Cytokines are major drivers of autoimmunity, and targeting cytokines has revolutionized the treatment of rheumatologic diseases
Despite their success, biologic agents that target key cytokines are not completely effective in all patients
Type I and II cytokines signal through the JAK–STAT pathway, and pharmacological inhibition of this signal transduction pathway with small molecules can block the actions of these cytokines
JAK inhibitors, or Jakinibs, are effective for rheumatoid arthritis and other immune-mediated diseases
Many of the adverse effects of Jakinibs can be linked to action of the cytokines that are blocked
Jakinibs are currently being investigated for a number of new indications, and second-generation selective Jakinibs are being developed and tested
Cytokines are major drivers of autoimmunity, and biologic agents targeting cytokines have revolutionized the treatment of immune-mediated diseases. Despite the effectiveness of these drugs, they do not induce complete remission in all patients, prompting the development of alternative strategies — including targeting of intracellular signal transduction pathways downstream of cytokines. Many cytokines that bind type I and type II cytokine receptors are critical regulators of immune-mediated diseases and employ the Janus kinase (JAK) and signal transducer and activator of transcription (STAT) pathway to exert their effect. Pharmacological inhibition of JAKs blocks the actions of type I/II cytokines, and within the past 3 years therapeutic JAK inhibitors, or Jakinibs, have become available to rheumatologists. Jakinibs have proven effective for the treatment of rheumatoid arthritis and other inflammatory diseases. Adverse effects of these agents are largely related to their mode of action and include infections and hyperlipidemia. Jakinibs are currently being investigated for a number of new indications, and second-generation selective Jakinibs are being developed and tested. Targeting STATs could be a future avenue for the treatment of rheumatologic diseases, although substantial challenges remain. Nonetheless, the ability to therapeutically target intracellular signalling pathways has already created a new paradigm for the treatment of rheumatologic disease.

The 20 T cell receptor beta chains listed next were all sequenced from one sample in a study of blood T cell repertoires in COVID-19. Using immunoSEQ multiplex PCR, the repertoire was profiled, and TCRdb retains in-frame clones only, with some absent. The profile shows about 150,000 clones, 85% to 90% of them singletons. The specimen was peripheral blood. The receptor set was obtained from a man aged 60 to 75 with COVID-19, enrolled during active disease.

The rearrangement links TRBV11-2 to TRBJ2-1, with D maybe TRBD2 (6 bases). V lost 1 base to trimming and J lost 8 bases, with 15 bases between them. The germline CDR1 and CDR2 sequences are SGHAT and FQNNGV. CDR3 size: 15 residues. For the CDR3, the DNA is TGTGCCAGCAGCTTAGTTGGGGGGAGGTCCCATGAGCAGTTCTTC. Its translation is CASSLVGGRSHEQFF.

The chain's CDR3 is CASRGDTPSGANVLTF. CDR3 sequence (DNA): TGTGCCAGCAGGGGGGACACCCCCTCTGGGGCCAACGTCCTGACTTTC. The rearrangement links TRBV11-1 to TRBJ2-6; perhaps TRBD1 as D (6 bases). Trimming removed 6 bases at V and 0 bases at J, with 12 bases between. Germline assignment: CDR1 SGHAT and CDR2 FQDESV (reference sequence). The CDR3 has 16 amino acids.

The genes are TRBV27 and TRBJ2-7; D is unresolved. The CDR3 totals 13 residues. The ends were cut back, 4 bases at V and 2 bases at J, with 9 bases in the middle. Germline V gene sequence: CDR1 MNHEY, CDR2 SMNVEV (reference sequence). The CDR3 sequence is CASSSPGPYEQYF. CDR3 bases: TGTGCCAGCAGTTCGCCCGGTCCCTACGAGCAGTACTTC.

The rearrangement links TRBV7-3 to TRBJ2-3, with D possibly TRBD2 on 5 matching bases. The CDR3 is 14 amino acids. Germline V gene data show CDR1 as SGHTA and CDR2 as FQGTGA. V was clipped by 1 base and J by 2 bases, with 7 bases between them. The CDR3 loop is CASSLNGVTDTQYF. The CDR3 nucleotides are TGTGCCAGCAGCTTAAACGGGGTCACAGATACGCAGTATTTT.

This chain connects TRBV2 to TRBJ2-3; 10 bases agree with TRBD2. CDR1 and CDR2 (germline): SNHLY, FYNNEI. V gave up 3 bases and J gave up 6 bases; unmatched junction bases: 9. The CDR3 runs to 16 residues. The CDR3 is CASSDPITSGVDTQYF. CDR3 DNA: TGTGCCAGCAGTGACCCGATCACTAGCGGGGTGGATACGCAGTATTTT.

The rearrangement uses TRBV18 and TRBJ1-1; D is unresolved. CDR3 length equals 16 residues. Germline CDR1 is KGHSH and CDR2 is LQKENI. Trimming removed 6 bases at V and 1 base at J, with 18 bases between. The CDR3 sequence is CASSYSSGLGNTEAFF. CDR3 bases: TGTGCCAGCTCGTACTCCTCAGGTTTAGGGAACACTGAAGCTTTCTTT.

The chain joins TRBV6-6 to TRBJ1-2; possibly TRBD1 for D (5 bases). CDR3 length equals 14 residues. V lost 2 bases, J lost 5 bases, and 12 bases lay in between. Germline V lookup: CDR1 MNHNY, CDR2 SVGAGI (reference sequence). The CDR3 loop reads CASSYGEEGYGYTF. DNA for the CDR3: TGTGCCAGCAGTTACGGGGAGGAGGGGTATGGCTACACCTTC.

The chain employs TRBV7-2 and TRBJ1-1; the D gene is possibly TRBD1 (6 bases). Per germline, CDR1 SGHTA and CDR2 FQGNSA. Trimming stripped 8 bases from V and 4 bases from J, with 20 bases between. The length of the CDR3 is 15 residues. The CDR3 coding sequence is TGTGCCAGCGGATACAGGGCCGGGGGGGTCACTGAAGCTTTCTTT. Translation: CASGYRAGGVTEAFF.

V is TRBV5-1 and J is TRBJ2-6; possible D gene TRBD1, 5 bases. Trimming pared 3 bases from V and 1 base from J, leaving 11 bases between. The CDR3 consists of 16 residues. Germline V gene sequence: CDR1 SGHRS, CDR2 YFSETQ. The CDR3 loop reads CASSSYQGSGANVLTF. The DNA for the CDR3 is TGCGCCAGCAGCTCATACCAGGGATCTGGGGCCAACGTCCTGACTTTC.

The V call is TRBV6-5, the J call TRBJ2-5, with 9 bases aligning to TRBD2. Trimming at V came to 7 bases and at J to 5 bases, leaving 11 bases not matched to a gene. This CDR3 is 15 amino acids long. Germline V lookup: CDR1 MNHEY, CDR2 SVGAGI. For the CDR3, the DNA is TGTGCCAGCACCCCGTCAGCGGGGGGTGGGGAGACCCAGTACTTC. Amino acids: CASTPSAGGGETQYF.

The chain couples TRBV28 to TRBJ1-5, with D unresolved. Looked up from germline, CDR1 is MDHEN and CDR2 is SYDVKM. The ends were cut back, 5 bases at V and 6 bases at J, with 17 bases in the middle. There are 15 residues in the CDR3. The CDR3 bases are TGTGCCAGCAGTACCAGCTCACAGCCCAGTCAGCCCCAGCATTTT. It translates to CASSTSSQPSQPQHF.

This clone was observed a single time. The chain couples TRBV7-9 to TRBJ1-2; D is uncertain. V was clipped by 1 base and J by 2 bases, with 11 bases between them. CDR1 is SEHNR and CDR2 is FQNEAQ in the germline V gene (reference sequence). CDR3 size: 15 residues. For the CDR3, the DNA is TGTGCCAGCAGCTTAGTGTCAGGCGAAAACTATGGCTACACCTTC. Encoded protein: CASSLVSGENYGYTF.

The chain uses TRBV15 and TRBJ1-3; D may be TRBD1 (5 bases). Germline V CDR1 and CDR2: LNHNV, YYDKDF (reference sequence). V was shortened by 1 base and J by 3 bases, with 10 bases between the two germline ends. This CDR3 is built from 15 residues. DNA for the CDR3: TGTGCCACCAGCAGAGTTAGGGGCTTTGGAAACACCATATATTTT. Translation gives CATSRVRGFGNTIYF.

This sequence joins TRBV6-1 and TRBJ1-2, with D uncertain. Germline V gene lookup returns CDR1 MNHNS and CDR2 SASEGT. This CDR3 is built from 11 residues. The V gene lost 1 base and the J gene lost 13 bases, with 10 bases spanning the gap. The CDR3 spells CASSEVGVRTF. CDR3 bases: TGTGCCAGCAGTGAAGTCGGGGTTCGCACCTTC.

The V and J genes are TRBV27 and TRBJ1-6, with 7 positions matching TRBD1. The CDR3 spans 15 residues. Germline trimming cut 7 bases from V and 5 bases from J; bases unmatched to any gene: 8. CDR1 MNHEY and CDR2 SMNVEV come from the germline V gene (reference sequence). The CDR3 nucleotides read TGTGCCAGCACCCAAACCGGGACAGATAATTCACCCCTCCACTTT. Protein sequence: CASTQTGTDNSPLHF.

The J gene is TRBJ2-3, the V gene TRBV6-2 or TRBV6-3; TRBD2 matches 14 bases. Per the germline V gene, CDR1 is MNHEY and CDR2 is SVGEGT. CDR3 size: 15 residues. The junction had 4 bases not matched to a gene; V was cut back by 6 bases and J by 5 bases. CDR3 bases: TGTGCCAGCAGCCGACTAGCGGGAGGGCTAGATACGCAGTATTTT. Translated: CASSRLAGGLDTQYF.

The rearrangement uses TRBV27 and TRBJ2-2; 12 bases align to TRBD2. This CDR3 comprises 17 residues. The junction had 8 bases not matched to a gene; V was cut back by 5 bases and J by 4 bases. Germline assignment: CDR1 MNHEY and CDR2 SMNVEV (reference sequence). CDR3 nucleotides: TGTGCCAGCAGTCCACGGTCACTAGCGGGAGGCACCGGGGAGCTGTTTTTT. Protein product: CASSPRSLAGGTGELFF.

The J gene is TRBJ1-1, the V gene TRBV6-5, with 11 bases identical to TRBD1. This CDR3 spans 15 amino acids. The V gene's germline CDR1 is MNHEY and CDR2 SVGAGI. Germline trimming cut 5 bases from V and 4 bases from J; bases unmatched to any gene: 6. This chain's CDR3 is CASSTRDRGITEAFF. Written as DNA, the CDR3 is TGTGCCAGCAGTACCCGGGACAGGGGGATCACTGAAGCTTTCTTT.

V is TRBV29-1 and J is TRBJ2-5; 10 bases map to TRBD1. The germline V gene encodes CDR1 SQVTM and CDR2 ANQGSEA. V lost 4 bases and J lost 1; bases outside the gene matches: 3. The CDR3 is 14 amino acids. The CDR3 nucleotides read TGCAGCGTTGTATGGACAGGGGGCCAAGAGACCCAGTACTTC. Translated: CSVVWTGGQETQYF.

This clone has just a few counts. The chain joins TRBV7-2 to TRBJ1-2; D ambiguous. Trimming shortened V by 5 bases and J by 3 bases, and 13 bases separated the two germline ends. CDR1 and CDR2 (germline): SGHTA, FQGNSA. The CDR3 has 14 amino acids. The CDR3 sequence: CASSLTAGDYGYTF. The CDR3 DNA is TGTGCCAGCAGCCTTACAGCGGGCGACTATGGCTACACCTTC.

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The work of D.M.S., M.G. and J.J.O'S. is supported by the Intramural Research Program of the National Institute of Arthritis and Musculoskeletal and Skin Diseases of the NIH.
J.J.O'S. declares that he and the US Government receive royalties based on patents related to targeting Janus kinases. J.J.O'S. and M.G. and the US Government have had longstanding Cooperative Research and Development Agreements with Pfizer, which produces tofacitinib, a Janus kinase inhibitor.
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